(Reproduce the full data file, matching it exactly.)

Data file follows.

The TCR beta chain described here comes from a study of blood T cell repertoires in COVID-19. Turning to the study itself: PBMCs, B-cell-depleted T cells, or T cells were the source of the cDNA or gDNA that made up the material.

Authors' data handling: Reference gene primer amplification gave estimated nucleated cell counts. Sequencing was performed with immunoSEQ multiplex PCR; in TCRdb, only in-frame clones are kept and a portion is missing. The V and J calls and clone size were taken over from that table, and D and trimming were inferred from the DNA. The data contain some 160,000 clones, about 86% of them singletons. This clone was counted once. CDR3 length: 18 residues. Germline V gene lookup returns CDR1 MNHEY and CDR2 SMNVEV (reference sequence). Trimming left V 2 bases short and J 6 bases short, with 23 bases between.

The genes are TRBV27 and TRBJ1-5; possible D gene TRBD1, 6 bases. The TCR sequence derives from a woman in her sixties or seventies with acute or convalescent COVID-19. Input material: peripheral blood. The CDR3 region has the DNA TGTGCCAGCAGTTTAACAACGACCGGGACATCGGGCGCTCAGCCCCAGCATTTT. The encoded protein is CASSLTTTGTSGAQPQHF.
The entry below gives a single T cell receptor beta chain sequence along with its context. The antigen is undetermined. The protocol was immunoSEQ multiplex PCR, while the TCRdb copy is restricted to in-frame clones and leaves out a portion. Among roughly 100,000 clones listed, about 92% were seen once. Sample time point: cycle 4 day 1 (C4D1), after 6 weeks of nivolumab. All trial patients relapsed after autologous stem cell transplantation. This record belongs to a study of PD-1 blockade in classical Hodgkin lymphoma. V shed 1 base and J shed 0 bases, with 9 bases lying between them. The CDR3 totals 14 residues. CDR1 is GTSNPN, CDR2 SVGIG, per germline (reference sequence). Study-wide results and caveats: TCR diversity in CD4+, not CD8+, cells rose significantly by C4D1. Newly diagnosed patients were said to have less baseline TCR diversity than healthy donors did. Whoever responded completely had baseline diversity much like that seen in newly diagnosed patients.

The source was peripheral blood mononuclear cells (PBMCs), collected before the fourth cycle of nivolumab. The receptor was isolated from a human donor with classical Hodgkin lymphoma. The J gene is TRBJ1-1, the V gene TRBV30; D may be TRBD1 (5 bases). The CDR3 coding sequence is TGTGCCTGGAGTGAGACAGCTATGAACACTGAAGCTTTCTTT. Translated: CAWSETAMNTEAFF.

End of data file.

The TCR beta chain described here comes from a study of blood T cell repertoires in COVID-19. Turning to the study itself: PBMCs, B-cell-depleted T cells, or T cells were the source of the cDNA or gDNA that made up the material.

Authors' data handling: Reference gene primer amplification gave estimated nucleated cell counts. Sequencing was performed with immunoSEQ multiplex PCR; in TCRdb, only in-frame clones are kept and a portion is missing. The V and J calls and clone size were taken over from that table, and D and trimming were inferred from the DNA. The data contain some 160,000 clones, about 86% of them singletons. This clone was counted once. CDR3 length: 18 residues. Germline V gene lookup returns CDR1 MNHEY and CDR2 SMNVEV (reference sequence). Trimming left V 2 bases short and J 6 bases short, with 23 bases between.

The genes are TRBV27 and TRBJ1-5; possible D gene TRBD1, 6 bases. The TCR sequence derives from a woman in her sixties or seventies with acute or convalescent COVID-19. Input material: peripheral blood. The CDR3 region has the DNA TGTGCCAGCAGTTTAACAACGACCGGGACATCGGGCGCTCAGCCCCAGCATTTT. The encoded protein is CASSLTTTGTSGAQPQHF.
The entry below gives a single T cell receptor beta chain sequence along with its context. The antigen is undetermined. The protocol was immunoSEQ multiplex PCR, while the TCRdb copy is restricted to in-frame clones and leaves out a portion. Among roughly 100,000 clones listed, about 92% were seen once. Sample time point: cycle 4 day 1 (C4D1), after 6 weeks of nivolumab. All trial patients relapsed after autologous stem cell transplantation. This record belongs to a study of PD-1 blockade in classical Hodgkin lymphoma. V shed 1 base and J shed 0 bases, with 9 bases lying between them. The CDR3 totals 14 residues. CDR1 is GTSNPN, CDR2 SVGIG, per germline (reference sequence). Study-wide results and caveats: TCR diversity in CD4+, not CD8+, cells rose significantly by C4D1. Newly diagnosed patients were said to have less baseline TCR diversity than healthy donors did. Whoever responded completely had baseline diversity much like that seen in newly diagnosed patients.

The source was peripheral blood mononuclear cells (PBMCs), collected before the fourth cycle of nivolumab. The receptor was isolated from a human donor with classical Hodgkin lymphoma. The J gene is TRBJ1-1, the V gene TRBV30; D may be TRBD1 (5 bases). The CDR3 coding sequence is TGTGCCTGGAGTGAGACAGCTATGAACACTGAAGCTTTCTTT. Translated: CAWSETAMNTEAFF.